Even if you don’t feel like reading it all, it is a helpful book to have on hand for whenever a question pops into your mind.
“Schaum’s Outline of Russian Grammar”
“Schaum’s Outline of Russian Grammar” contains helpful grammar lessons interspersed with exercises to help you practice your grammar.
This is a great book for beginning and intermediate learners. It has lessons for anyone who is just starting out, but it also has some helpful tips and exercises to help intermediate learners get a firmer grasp on Russian grammar.
“Russian Vocabulary (Barron’s Vocabulary)”
“Russian Vocabulary” (from the “Barron’s Vocabulary” series) offers words grouped thematically so that you can easily peruse related terms. You can also look up the Russian equivalent of English-language words in the back of the book.
This is a great guide for beginners since the helpful pronunciation guide for each word will allow you to start speaking Russian even if you haven’t mastered the Cyrillic alphabet just yet.
“Using Russian Vocabulary”
“Using Russian Vocabulary” offers a lot of vocabulary words grouped thematically with additional notes on word formation, origins, etc. for your inner word nerd.
You can also benefit from the book’s exercises which will help you practice using your newfound vocabulary.
While this book is geared towards intermediate and advanced learners, beginning learners can also use it to pick up vocabulary at their own pace.
“Rough Guide Russian Phrasebook”
“Rough Guide Russian Phrasebook” offers a colorful text that comes with a free audio download.
This is great for anyone looking to pick up some quick Russian phrases for travel since it offers thematically grouped phrases with pronunciation guides.
The Lonely Planet Russian Phrasebook
“Lonely Planet Russian Phrasebook & Dictionary” offers a helpful phrasebook chock-full of charts, tables, color coding and pronunciation guides. It is designed for both travel preparation and use on an actual trip, so much of the vocabulary is grouped thematically.
In addition, there is a two-way dictionary and tips on culture to ensure that you are ready for your trip in more ways than one.
Again, this is designed for travelers, but it can also be used by beginning students who are eager to learn complete phrases before delving into the nitty-gritty details of the Russian language.
There are many more Russian phrasebook and guide book options on the Lonely Planet site, so be sure to check them all out!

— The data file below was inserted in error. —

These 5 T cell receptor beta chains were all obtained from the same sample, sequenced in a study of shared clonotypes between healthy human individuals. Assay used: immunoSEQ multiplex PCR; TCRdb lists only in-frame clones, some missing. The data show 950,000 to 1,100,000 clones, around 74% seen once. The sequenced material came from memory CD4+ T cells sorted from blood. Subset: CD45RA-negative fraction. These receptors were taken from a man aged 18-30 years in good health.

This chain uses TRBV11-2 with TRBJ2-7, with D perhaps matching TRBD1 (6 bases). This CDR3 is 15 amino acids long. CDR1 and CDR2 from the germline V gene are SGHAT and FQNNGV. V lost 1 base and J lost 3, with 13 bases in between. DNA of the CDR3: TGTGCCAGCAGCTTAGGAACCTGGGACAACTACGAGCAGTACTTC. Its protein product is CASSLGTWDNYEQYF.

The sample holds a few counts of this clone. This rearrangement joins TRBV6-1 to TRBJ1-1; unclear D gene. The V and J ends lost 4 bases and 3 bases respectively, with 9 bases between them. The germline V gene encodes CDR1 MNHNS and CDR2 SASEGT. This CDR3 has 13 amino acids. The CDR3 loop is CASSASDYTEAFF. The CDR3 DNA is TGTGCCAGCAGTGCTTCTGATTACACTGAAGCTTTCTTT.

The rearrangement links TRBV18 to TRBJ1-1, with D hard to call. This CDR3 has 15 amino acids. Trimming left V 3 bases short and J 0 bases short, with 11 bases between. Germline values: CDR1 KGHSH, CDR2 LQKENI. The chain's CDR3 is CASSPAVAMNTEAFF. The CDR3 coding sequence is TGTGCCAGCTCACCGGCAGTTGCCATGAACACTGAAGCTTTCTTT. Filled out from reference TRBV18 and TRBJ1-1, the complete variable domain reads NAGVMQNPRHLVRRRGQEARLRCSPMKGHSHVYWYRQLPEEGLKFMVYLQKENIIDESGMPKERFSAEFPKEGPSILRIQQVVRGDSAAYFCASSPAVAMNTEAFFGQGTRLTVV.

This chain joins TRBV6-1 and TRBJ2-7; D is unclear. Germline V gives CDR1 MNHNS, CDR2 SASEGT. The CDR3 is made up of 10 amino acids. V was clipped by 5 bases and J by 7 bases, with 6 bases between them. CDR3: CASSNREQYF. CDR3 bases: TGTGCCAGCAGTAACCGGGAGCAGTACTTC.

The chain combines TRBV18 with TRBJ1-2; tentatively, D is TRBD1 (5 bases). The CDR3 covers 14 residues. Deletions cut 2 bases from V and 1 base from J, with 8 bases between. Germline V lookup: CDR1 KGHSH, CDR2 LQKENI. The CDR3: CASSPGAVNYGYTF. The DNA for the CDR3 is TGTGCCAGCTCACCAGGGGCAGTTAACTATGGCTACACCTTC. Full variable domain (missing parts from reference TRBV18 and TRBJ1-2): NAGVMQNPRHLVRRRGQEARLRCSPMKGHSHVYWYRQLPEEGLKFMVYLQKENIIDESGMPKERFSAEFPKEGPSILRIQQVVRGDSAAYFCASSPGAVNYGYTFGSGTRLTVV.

As you dive into these great reading texts, don’t forget to use these reading strategies.
“Russian Stories: A Dual-Language Book”
This dual-language book offers Russian short stories in both Russian and English. Short stories are a great format for learning since they are brief and not overly daunting.
The works in this volume include stories by well-known authors like Tolstoy, Gogol and Pushkin, so this is a good jumping off point for anyone interested in Russian literature.
Additionally, the biographies of the authors will help you understand their histories and roles in Russian literature.
While the Russian texts will be easier for advanced learners, beginning and intermediate students can still enjoy the English-language versions of the stories before slowly dipping their feet into the Russian versions.
“Great Russian Short Stories of the Twentieth Century: A Dual-Language Book”
Like “Russian Stories: A Dual-Language Book,” “Great Russian Short Stories of the Twentieth Century: A Dual-Language Book” offers up short stories in both Russian and English.
This volume, however, focuses on short stories from the twentieth century (you know, the 1900s). The earliest story is actually from 1899 while the most current story is from 1961. This will give you an interesting overview of short stories from both late Imperial Russia and Soviet Russia.
There are also brief biographies of the authors to provide you with some background information and context.
While advanced Russian learners with a knowledge of history will benefit most from this book, any reader can enjoy it simply by leaning on the English translations as needed.
So, are your ready to up the ante in the game of learning Russian?
Be sure to keep some of these books as the ace up your sleeve!